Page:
So, in an effort to learn to sell these pictures in my dad’s honour, I took a class at Motion Gallery here in Calgary about selling your art online, taught by Steve Gow, which was awesome, and check the book How To Sell Your Art Online by Cory Huff out from the public library—both the book and the library are awesome too. The reason the book and class seemed so awesome to me is because the central message of both was that someone out there will like your art and connect with it, you just have to find them or help them find you. That’s a very peaceful and gratifying message—that your life and work will mean something to someone else too. You don’t have to change what you do, you just have to find the people who get it and get you.

Both the class and book shared another central theme, which was that the main way to invite people into your art is through stories. Stories about how and why you make art, about its meaning and significance, and so on. That way people can connect with you and the work, and they’ll feel more inclined to take that leap and buy a piece of your work. If the viewer feels like they get you and can trust you, then they’ll have positive associations with the work, and they will want to invite it into their lives.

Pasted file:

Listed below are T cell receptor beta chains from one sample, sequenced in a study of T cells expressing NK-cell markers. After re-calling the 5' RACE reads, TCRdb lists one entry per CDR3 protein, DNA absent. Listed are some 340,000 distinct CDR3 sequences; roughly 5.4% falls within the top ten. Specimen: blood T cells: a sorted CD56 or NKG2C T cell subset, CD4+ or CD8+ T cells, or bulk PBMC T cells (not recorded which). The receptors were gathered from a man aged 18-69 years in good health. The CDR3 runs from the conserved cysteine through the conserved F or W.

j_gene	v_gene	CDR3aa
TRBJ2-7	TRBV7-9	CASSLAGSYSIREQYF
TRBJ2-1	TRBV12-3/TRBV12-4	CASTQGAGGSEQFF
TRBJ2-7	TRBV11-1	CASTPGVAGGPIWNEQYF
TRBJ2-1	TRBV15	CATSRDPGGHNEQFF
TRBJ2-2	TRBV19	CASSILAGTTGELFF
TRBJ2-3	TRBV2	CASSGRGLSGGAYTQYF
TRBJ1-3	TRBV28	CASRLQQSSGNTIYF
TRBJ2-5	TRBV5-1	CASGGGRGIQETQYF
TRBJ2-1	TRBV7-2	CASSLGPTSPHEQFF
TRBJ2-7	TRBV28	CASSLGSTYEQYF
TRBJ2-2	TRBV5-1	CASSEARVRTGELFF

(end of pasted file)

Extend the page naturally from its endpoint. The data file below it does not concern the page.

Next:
That’s all true and good, and I can think of lots of examples where this applies to my feelings about certain artists and their work. But all this is a very long preamble to a different thought. In thinking about this idea, I’ve realized that a lot of my feelings about art, and about specific genres and pieces, are based on moments shared with my dad. One of my earliest memories is of being at the Glenbow and standing in front of a big abstract piece with my dad, and him encouraging me to walk backwards away from the painting to see how it changed depending how far I stood from it. I have a particular affection for 70s abstract works because my dad shared such work with me. Ditto for chunky shimmery sculpture, and anything large-scale and industrial and made of steel. I love it.